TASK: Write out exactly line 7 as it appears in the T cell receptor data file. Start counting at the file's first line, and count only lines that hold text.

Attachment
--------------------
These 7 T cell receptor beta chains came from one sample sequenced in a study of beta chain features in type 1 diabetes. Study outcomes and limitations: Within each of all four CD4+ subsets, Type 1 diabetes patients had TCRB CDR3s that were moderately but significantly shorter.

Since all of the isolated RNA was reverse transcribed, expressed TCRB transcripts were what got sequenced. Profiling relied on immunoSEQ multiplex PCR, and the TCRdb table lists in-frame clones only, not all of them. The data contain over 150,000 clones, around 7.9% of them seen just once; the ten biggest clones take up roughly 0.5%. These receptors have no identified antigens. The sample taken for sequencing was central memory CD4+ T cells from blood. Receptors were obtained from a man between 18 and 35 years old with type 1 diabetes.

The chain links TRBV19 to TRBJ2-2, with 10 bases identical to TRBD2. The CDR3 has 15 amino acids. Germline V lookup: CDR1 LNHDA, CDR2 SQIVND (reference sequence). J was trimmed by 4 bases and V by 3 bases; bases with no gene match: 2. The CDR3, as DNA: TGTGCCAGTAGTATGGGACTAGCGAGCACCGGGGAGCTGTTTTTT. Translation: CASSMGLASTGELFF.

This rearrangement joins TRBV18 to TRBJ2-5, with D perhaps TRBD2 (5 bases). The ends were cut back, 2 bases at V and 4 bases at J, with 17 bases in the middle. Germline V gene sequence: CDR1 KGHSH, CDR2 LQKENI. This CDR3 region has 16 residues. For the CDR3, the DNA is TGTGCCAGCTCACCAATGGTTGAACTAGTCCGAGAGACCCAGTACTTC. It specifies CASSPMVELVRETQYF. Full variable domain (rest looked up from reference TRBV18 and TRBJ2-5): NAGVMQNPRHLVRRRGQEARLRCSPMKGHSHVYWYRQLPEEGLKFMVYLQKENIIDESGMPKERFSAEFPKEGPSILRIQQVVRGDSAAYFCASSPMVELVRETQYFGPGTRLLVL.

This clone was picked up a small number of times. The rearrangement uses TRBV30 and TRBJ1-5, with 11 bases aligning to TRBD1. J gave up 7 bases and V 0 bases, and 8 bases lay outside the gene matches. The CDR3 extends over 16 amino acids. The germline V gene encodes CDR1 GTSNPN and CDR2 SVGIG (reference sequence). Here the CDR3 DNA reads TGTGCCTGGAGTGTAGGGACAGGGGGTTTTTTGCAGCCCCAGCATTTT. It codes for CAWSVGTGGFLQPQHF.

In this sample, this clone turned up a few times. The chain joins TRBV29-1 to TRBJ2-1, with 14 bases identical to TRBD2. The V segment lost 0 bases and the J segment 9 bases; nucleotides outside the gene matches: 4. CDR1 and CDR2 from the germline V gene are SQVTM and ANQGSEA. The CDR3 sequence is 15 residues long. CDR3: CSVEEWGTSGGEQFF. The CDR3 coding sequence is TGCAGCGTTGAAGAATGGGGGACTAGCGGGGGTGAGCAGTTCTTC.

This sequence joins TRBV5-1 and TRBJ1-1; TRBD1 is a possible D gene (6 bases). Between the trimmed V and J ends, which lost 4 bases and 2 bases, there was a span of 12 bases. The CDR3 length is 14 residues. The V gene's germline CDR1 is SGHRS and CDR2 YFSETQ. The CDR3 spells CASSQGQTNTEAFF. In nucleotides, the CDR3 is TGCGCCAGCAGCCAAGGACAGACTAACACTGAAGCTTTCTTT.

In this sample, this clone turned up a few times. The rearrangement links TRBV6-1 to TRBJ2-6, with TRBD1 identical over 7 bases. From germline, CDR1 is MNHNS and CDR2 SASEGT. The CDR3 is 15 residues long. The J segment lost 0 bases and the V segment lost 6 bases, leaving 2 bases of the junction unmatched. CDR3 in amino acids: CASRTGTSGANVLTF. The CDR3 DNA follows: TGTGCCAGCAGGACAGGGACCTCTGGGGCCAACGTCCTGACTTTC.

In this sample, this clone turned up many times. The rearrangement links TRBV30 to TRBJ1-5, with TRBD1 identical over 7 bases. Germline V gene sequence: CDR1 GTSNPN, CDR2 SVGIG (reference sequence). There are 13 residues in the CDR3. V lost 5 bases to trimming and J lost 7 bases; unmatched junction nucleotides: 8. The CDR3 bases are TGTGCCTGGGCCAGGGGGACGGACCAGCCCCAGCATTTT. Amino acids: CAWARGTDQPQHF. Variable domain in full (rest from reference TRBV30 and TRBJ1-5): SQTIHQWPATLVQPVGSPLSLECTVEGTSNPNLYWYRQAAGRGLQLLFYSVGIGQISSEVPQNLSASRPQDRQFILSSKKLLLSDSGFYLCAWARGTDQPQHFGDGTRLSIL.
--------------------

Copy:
This sequence joins TRBV5-1 and TRBJ1-1; TRBD1 is a possible D gene (6 bases). Between the trimmed V and J ends, which lost 4 bases and 2 bases, there was a span of 12 bases. The CDR3 length is 14 residues. The V gene's germline CDR1 is SGHRS and CDR2 YFSETQ. The CDR3 spells CASSQGQTNTEAFF. In nucleotides, the CDR3 is TGCGCCAGCAGCCAAGGACAGACTAACACTGAAGCTTTCTTT.